Tag Archives: Mark Whalberg

Month in Review: January films and tv

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January is a month of cold weather, new year resolutions and catching up with films released in the latter part of the bygone year. It is also the month of the much-anticipated Academy Awards nominations, and a sleuth of other award shows where Hollywood practices a yearly ritual of congratulating itself.

January was a good and productive month in every respect for me. In terms of film, I managed to watch a total of 14 (more than my usual of 10 or 11) with a very high average score of 3.61 out of 5. January was also the first time in about two years that I felt compelled to give a film a perfect score (La La Land), while a couple of others received 4 out 5. This month came my discovery of SyFy’s series “The Expanse“, which is easily the best first season to a science fiction show since Battlestar Galactica.

Without further ado, below is the compendium of short reviews for films in the order in which they were watched. At the bottom you will find my impressions on The Expanse.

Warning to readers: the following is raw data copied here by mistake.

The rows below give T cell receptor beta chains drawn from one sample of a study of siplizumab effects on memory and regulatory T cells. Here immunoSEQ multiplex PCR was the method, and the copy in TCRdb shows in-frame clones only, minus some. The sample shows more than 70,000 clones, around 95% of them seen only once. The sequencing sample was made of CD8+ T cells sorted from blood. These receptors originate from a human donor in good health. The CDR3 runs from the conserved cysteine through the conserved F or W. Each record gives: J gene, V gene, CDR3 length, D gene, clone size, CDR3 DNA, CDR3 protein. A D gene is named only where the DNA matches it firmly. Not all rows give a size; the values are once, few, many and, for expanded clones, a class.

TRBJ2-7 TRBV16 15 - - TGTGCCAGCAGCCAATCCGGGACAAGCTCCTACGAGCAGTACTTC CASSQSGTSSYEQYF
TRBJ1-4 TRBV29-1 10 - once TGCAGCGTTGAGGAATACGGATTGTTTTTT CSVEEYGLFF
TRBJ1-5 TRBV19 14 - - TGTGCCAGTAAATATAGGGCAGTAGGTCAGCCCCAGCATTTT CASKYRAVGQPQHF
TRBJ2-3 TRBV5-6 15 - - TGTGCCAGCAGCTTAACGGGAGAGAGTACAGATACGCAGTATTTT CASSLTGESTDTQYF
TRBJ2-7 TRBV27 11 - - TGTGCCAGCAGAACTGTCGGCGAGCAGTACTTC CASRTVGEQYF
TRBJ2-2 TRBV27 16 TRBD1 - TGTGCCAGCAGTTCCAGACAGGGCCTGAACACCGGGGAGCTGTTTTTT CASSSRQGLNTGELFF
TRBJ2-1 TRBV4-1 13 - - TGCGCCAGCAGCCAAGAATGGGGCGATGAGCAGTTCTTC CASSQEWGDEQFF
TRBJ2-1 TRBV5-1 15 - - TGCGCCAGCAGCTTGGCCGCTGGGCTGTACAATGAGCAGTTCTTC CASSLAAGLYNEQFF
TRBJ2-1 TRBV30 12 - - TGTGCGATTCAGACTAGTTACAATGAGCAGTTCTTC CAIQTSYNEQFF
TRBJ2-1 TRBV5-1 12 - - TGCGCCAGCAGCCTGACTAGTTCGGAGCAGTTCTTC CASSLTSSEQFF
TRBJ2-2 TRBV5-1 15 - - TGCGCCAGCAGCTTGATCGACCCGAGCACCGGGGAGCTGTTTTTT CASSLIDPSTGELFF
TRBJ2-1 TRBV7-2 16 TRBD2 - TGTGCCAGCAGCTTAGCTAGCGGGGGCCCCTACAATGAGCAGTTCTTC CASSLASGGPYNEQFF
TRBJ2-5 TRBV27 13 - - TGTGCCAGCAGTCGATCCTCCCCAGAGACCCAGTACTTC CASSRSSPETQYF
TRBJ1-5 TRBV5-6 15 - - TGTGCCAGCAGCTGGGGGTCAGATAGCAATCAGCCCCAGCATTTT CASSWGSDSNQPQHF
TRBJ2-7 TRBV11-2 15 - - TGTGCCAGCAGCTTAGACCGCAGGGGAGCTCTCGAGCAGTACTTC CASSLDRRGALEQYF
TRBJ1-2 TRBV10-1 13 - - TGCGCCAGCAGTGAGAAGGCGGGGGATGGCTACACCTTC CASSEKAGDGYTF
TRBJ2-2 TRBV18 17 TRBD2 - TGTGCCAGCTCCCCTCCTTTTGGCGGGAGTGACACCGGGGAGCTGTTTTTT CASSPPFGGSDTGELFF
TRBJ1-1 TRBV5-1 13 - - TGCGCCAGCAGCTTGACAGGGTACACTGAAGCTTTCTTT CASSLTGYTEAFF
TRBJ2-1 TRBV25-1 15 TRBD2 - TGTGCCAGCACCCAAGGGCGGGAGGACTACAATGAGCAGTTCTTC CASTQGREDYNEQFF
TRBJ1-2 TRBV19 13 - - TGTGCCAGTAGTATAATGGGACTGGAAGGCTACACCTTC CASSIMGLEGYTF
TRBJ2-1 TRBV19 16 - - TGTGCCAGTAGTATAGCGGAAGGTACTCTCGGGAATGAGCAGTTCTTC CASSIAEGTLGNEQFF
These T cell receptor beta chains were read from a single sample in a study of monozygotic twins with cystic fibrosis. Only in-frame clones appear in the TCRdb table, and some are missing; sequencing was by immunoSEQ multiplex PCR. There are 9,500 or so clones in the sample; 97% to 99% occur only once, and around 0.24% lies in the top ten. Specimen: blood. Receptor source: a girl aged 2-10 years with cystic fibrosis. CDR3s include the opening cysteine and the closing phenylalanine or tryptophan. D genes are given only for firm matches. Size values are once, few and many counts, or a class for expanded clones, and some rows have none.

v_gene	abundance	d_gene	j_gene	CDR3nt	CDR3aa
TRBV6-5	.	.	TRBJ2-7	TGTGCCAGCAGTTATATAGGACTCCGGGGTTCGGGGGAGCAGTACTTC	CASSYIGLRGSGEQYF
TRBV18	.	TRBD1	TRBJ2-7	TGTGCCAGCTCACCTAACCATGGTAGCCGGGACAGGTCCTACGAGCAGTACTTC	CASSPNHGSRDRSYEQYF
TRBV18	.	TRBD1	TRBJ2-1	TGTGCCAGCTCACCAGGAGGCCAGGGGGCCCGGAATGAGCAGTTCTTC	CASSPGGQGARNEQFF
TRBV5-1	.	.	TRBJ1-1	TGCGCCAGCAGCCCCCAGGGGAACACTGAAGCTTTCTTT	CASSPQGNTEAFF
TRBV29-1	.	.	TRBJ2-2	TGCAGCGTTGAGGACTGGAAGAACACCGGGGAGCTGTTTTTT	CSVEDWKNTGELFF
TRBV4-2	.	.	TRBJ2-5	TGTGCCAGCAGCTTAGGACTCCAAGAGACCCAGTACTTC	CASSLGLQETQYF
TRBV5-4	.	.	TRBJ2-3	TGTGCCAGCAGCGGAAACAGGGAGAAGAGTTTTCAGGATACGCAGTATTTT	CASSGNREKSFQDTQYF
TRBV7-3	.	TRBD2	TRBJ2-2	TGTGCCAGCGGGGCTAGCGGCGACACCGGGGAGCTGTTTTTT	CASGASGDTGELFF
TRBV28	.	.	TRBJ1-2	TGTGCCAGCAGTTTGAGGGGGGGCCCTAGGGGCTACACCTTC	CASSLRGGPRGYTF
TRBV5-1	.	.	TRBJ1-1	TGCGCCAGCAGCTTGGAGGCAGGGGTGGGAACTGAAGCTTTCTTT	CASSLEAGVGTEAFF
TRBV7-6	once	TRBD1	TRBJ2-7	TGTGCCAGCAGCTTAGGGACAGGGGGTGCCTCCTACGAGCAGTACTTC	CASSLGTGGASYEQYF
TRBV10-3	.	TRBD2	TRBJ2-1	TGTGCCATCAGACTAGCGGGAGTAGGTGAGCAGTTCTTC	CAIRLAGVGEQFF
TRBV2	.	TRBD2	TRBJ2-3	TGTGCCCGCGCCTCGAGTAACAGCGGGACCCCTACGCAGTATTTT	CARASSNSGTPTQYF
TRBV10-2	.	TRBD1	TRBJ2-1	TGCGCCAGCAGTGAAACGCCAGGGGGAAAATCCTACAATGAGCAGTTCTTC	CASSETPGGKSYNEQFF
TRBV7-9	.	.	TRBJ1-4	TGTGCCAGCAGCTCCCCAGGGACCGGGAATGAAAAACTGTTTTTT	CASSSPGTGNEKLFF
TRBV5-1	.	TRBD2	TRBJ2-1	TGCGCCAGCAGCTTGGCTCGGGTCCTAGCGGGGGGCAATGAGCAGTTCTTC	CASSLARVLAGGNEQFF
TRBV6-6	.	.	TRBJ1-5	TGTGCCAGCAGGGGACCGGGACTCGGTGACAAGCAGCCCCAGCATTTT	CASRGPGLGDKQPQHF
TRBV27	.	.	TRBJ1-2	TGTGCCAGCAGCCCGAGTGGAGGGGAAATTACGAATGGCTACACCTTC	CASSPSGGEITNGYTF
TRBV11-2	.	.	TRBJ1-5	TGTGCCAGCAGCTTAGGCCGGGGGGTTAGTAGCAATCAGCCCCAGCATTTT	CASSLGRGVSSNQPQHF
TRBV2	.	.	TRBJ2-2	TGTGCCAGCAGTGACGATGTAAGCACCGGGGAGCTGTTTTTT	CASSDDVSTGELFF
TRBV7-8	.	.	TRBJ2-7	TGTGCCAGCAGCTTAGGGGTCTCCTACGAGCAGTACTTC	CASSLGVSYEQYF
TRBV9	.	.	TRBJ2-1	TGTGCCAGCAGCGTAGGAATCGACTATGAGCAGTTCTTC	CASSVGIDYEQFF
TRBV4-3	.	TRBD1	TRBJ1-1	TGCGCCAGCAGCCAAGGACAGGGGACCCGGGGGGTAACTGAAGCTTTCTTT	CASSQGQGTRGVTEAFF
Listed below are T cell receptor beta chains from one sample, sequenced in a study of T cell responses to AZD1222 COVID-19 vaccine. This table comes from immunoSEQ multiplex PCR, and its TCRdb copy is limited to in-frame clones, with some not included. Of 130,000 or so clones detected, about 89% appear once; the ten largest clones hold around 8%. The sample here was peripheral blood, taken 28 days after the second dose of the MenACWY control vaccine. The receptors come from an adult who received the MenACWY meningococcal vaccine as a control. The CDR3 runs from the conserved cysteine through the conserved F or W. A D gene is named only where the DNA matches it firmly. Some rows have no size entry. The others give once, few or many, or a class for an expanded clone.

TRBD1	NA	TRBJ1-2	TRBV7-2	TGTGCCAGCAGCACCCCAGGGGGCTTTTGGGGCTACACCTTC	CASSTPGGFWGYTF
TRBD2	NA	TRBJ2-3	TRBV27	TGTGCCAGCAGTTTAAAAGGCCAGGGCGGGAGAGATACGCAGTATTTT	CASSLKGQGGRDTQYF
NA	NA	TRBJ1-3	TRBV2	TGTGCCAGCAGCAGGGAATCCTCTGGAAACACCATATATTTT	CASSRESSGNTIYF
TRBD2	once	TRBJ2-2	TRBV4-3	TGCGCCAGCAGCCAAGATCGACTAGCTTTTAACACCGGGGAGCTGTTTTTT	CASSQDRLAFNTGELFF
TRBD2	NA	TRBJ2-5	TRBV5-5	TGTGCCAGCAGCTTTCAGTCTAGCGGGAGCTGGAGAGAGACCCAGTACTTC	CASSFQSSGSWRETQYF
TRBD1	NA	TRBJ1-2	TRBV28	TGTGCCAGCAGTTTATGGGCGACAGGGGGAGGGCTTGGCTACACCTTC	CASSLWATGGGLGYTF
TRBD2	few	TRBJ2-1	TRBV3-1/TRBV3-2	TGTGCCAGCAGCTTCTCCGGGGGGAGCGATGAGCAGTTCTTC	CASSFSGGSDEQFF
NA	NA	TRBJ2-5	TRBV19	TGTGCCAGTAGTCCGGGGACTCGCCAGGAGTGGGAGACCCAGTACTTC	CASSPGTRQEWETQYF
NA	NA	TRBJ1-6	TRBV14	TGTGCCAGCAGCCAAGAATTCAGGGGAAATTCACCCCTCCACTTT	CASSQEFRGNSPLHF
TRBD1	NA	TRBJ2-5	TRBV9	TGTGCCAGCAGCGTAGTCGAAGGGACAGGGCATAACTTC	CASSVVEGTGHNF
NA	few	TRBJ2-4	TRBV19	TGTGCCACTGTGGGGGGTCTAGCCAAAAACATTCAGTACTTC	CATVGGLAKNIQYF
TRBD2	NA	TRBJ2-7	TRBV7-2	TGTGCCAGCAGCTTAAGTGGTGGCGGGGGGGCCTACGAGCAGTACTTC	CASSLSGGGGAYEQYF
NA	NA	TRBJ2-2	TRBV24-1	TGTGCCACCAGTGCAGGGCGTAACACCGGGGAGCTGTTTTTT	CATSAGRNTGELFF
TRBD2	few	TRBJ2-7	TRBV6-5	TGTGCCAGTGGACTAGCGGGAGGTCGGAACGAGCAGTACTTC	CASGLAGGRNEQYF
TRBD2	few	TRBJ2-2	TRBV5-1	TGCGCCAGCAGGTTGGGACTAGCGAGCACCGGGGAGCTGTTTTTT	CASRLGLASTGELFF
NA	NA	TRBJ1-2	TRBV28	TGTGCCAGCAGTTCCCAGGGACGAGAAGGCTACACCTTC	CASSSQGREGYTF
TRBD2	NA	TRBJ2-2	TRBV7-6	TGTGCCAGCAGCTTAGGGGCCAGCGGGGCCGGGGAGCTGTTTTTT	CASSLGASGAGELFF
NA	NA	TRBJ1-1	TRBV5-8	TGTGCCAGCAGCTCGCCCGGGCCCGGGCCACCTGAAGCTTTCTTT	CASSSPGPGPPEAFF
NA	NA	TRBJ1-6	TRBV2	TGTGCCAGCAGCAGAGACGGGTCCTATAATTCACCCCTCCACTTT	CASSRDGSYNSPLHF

Continue reading Month in Review: January films and tv

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Film Round-up: May, June & July

During the past 3 slow months worth of blogging, I have seen many different films that have not enjoyed the benefit of a review. To try to catch up I offer a long collection of small reviews of most of the films I have watched in the last three months that did not get a review until now. A total of 24 films, a couple of which will get longer in-depth reviews. The highlights of the list are Weekend and Sunshine, both very different but very pleasant surprises.

I apologize in advance if this gets a little long. Enjoy:

The French Connection (1971)

Genre: Action/Thriller

Cast: Gene Hackman, Roy Scheider, Fernando Rey

Director: William Friedkin

Writers: Ernest Tidyman, Robin Moore (original novel), Howard Hanks

Rating: 3.5/5 (good)

Starring Gene Hackman in a now famous role as tough cop Jimmy Doyle, The French Connection is an intense thriller that takes place in the harsh New York winter of 1970.

Most of the success of the film is due to its intensity and realism, displaying some of the most exciting chase sequences ever put on film. These have surprisingly lost little of their power over time, feeling current even today (minus antiquated vehicles and fashion). The cast is also excellent, further enriching the well-crafted dynamic between cops, informants, low-lives and criminals. I just wish the film had focused less on the details and intricacies of case-solving and criminal chasing and more on character-building.

Continue reading Film Round-up: May, June & July